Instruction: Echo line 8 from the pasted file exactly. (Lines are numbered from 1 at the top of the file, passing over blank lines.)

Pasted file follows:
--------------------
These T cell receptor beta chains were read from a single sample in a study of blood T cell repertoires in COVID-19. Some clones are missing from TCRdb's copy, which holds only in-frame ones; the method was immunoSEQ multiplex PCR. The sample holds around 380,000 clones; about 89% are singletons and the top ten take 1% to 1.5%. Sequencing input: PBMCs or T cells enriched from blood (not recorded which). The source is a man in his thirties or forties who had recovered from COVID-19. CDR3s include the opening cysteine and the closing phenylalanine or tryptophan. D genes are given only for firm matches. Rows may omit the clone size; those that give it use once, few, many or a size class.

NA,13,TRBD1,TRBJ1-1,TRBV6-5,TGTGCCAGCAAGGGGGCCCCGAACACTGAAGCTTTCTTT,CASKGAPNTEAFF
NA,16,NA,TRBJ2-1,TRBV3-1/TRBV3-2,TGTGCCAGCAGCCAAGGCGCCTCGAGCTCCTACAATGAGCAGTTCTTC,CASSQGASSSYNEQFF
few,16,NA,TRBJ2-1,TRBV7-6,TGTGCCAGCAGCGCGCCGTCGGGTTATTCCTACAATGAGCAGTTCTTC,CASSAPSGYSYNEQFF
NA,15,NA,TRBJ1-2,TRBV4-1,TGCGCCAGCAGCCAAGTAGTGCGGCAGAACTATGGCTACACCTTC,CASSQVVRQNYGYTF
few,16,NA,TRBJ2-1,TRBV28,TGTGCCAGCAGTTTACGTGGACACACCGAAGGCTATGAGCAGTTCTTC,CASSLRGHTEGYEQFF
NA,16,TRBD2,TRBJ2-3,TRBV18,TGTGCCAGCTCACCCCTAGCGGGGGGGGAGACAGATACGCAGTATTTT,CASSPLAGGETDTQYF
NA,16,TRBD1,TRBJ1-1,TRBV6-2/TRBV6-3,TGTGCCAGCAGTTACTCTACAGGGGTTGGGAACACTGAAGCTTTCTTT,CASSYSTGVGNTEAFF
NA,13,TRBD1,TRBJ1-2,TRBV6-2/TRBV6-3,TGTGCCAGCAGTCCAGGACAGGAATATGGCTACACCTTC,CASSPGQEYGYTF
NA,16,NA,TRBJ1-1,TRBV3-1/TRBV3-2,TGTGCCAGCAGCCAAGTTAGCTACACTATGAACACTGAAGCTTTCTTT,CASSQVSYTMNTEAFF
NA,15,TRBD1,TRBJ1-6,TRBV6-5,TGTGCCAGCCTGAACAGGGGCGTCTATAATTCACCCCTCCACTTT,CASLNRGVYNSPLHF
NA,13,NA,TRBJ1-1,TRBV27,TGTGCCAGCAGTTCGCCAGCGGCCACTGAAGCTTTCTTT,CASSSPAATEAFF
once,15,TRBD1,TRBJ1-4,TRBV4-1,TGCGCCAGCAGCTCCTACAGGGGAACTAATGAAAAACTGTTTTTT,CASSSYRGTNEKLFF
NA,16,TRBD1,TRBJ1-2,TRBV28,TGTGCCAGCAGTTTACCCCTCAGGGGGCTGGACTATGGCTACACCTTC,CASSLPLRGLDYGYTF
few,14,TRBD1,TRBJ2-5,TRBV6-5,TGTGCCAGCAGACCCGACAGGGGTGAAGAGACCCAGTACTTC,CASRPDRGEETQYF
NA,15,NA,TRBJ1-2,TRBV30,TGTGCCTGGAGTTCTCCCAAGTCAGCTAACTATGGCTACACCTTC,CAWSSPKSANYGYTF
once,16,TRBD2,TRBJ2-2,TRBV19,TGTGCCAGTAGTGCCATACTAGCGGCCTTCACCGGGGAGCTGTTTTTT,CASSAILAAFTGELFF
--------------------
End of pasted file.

NA,16,TRBD1,TRBJ1-1,TRBV6-2/TRBV6-3,TGTGCCAGCAGTTACTCTACAGGGGTTGGGAACACTGAAGCTTTCTTT,CASSYSTGVGNTEAFF